LEAF COLUMN by Northwood. None of these vases have ever been plentiful. In recent years, they have become downright scarce. They were made during the 1911-1912 period. Most examples turn up in the 9”-12” heights. In the swinging process to those extensions, much of the pattern is lost, so we decided years ago to “wait” for a squatty one to surface. Somehow we never were in the right place at the right time, so quite a few years later, we were attending a large auction of some longtime collectors. The sale was in March 1999 and THERE was this ice blue beauty. As I explained earlier, a squatty Leaf Columns vase in any color is a really nice find. They just don't turn up with any regularity. Marigold and amethyst are the most often seen colors in taller sizes. Green, white, ice blue, ice green, teal and sapphire are the other known colors, but when looking for ice blue in this 6” squat size, allow some time for a search. We believe another of this size did not present itself until 2004.
THIN RIB by Northwood is another of the very collectible vase designs. This particular Sapphire Mid-Size is 12 ½” tall x 4 ¾” base. That base size is one of the determining factors in the mid-size range. Those so-named vases are in the 11”-14” height range. Amber, amethyst-purple, aqua opal, blue, green, ice blue, ice green, marigold, vaseline and white are the other colors available in this type vase. A good sapphire, amber, aqua opal, and lime green in this size and pattern will bring prices of $1600-$1900 generally.
TREE TRUNK - mid-size-Ice Blue by Northwood. This one is 12 7/8”h. x 4 ¾”b. Marigold, amethyst, green, cobalt blue, ice green, aqua opal, lime green, horehound, sapphire blue, marigold on custard are other colors to be alert for in this range of sizes. Funeral size base is 5 ¼”. There is a mid-size variant having a plunger above the foot, unlike the standard mid-size. (By plunger, we mean: a band of undesigned, plain glass which is between the actual base and the beginning of the pattern.) Standard size vases are: 3 3/8”-3 ¾” b. size x 8”-12” h. Some squat vases, 5”-7” are known in marigold, amethyst, green, cobalt blue, and ice blue. Jack-in-the-Pulpit, 6”-7” marigold and amethyst are known, as well, having the small base. Some of the funeral sizes are found to have an elephant's foot. These have been found in marigold, amethyst, green, and cobalt blue.
We enjoy these mid-size vases and own several colors. Nothing quite like a pretty vase to offer a towering dimension to a collection of bowls and plates! True story: We tried for at least ten years to buy one of these ice blue “goodies”. Found a northern Indiana collector who said he had one, but was not ready to sell it. This was nearly five years ago. In tuning in to Ebay two years ago, this one was listed by that same man. When we emailed him, he said his wife wanted to remodel their kitchen with the proceeds!...........In finding what one wants, the price is usually high. Ice blue is one of the very scarce colors in this size Tree Trunk. More than $2000 is required to get one of these “niceties”. After exclaiming victory in obtaining this pride and joy to a very dear Australian friend, Margaret Dickinson, she pronounced the achievement this way: “It's one more you can mark off your list!” How's that for accuracy?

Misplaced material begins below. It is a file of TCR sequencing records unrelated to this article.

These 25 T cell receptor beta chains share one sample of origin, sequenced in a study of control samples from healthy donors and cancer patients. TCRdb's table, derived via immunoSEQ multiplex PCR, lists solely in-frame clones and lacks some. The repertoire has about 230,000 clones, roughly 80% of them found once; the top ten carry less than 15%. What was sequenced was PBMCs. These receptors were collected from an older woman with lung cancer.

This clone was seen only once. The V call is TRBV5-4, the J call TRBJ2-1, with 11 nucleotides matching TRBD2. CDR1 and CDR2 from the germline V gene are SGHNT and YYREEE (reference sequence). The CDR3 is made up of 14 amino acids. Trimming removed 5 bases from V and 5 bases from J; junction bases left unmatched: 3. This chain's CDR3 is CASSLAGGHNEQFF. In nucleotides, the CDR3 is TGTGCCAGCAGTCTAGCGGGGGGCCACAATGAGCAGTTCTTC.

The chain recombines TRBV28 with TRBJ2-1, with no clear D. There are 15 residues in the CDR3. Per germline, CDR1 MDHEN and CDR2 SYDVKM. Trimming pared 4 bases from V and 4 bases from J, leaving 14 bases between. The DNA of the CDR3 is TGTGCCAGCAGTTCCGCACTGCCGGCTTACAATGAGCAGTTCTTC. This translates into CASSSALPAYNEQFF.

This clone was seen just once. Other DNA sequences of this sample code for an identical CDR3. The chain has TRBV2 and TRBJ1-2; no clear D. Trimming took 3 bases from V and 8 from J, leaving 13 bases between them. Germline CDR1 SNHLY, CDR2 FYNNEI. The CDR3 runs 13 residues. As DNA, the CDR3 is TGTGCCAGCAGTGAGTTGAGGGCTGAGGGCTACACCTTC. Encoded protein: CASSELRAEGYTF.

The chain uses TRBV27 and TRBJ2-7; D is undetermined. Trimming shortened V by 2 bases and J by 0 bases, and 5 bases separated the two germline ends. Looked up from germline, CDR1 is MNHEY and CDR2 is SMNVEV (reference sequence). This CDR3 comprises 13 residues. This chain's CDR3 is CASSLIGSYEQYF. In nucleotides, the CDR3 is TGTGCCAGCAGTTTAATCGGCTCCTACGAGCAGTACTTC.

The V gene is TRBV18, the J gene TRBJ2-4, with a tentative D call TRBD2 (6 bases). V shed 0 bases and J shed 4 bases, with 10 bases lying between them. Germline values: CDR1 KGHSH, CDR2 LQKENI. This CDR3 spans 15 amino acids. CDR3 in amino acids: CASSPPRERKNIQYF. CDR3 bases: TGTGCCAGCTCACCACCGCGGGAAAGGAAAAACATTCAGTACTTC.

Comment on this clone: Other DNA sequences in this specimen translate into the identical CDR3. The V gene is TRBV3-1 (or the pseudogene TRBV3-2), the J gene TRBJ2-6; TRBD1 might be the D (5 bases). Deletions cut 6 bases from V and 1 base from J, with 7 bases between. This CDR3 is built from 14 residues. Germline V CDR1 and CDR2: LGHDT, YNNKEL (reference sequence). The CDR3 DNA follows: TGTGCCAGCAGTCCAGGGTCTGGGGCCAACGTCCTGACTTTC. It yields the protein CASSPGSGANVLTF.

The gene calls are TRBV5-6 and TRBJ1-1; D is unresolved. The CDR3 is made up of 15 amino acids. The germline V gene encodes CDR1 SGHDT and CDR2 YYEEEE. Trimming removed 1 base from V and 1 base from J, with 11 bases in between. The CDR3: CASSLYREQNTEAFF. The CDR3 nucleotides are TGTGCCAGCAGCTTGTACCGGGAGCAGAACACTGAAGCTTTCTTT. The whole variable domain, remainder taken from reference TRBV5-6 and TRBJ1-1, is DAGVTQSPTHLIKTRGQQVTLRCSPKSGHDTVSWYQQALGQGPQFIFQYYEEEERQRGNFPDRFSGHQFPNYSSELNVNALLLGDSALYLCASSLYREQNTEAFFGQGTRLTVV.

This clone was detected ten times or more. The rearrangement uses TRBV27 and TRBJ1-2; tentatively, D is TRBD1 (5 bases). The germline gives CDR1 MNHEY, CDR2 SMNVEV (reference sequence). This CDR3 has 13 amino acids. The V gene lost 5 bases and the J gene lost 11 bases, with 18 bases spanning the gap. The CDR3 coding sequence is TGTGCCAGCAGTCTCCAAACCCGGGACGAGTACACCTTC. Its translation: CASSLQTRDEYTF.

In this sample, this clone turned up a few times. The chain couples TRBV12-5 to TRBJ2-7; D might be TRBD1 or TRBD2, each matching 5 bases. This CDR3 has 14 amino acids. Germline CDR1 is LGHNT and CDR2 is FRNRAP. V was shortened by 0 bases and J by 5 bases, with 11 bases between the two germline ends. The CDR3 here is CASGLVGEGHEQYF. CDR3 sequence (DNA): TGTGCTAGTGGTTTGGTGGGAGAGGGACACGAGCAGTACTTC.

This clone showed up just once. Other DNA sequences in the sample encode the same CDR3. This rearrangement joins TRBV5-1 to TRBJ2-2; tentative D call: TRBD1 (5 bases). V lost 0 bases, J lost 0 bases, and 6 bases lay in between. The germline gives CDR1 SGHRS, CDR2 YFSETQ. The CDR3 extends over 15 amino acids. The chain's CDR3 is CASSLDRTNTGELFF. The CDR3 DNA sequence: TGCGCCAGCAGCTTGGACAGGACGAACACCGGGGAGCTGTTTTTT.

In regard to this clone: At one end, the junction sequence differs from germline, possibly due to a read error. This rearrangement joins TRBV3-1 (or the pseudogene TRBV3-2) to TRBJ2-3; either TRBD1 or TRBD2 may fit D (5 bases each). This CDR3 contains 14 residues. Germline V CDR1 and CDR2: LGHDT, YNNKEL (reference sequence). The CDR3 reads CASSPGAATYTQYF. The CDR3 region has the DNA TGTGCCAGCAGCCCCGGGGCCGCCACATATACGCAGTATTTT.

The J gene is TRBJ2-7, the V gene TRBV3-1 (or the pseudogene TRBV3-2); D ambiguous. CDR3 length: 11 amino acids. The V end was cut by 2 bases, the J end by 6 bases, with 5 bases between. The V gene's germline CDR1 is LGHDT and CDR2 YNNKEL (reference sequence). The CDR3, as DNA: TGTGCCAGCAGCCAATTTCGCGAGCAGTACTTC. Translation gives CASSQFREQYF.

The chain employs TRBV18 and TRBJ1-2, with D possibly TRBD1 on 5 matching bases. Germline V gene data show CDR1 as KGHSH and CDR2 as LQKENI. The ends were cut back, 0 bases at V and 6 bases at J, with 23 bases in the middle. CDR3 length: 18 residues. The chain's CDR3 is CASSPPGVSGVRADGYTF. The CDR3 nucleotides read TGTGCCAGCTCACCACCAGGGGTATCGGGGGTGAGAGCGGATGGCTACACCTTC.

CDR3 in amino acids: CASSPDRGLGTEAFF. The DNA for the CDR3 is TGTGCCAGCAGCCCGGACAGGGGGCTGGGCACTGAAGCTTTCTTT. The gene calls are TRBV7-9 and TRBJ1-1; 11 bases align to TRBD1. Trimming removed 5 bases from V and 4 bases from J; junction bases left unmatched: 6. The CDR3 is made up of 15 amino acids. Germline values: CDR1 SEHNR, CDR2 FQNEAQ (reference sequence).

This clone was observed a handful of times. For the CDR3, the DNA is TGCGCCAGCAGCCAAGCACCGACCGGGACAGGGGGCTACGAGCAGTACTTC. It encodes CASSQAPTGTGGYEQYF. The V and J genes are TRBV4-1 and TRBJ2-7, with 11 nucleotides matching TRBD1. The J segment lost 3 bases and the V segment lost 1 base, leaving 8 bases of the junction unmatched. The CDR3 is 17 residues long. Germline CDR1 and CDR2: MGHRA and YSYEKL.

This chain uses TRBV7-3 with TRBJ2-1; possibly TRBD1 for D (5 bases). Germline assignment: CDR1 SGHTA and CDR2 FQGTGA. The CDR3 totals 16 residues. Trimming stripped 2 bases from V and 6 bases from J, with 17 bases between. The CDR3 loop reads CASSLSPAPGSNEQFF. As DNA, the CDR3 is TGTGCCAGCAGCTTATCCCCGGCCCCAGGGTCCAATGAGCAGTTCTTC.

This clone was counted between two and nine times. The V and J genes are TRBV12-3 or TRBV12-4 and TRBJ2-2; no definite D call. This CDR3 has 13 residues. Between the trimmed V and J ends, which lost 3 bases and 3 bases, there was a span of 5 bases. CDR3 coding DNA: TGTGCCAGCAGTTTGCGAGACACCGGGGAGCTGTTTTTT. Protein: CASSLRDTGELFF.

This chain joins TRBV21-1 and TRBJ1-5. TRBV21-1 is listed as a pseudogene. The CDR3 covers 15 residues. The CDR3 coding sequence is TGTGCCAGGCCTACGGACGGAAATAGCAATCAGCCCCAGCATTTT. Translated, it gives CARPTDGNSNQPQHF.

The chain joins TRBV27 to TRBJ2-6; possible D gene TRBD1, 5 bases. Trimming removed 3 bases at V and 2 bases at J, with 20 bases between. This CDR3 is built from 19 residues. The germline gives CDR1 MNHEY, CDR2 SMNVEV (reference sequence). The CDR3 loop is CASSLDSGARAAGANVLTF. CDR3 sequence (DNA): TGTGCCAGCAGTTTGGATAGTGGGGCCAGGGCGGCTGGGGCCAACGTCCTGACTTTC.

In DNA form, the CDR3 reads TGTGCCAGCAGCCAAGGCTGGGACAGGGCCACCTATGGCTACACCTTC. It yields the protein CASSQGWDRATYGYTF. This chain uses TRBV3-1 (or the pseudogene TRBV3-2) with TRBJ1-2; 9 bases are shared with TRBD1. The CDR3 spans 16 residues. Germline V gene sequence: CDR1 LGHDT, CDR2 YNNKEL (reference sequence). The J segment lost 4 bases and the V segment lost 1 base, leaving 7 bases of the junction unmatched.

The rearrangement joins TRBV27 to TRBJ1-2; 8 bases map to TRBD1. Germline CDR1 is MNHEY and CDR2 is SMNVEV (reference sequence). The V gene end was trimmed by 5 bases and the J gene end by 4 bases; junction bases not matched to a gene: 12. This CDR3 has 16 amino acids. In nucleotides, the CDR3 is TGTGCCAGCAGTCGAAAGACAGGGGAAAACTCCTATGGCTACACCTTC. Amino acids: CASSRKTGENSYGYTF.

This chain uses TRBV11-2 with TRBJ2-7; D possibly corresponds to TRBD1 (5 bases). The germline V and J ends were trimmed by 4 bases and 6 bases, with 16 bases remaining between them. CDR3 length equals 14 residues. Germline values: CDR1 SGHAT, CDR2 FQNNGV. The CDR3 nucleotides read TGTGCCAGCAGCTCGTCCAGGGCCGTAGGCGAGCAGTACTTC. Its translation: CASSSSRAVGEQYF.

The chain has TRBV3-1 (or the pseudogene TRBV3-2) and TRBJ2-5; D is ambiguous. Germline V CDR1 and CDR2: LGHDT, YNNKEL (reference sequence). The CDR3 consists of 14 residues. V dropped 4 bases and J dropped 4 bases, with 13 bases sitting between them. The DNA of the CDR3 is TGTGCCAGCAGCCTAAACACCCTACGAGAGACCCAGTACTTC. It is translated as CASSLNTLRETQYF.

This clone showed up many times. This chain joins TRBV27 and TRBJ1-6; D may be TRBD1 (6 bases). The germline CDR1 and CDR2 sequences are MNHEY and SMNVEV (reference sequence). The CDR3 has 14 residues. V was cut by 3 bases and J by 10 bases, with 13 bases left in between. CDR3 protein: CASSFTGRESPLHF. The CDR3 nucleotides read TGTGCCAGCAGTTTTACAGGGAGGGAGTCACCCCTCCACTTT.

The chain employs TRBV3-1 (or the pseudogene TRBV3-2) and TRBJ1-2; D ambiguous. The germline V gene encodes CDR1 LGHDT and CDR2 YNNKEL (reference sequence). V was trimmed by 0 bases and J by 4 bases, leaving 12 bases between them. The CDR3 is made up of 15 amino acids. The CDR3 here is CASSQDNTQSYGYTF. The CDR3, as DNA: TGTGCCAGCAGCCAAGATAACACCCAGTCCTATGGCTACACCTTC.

DIAMOND POINT by Northwood in an appealing pattern. 10 3/8”h. x 3 ½”b. becomes this sparkling beauty. Heights of some extend to 12”. There are squatty versions, as well-6-7 ½” in height. The range of colors is extensive: amethyst/purple, aqua opal, blue, green, horehound, ice blue, ice green, lavender, marigold, sapphire blue, smoke, teal blue and white. Take your choice! Sapphire and lavender are the rare ones. White, the ice colors, and blue and aqua opal are considered scarce. Price range extends from $75-more than $1000, depending upon your choice of color. There is something for everyone in this pattern.
SMOOTH PANELS We have all seen examples of the marigold and clambroth Imperial vases in this pattern. Most of the other colors are quite scarce to extremely rare. Smoke is probably the most available of the scarce colors, with purple following closely. Marigold over milk glass examples are very scarce, with the lovely teal examples much harder to find. True red vases come close to winning top honors. It would be a close tie, perhaps with the very few known examples of smoke over a milk glass base. Sizes range from 5” to as much as 12” in height.
PULLED LOOP: Must have been a popular seller. It appeared regularly in the wholesale catalogs for more than 14 years beginning in 1912. This Celeste color appears only in 8”-14” sizes, with only a few examples known. Thus far, no 5”-7” squat vases have been found in this lovely shade of blue. Other colors in the larger size: marigold, amethyst, peach opalescent, cobalt blue, green, aqua, white and lavender.
FOUR PILLARS by Northwood, in Sapphire blue is very rare, although the pattern was first produced in iridized form in 1910. Clear glass, custard, onionskin effect, and finally in a line of opaque glass, the design is documented in Northwood production until their final year of operation-1924-1925. Most examples are found to be in the 9”-12” range, yet there are some squat vases known to be only 5”-7”. These are quite rare when found in amethyst or green.
By Dean & Diane Fry~9/06
Should you care to contact the Frys, their email address is: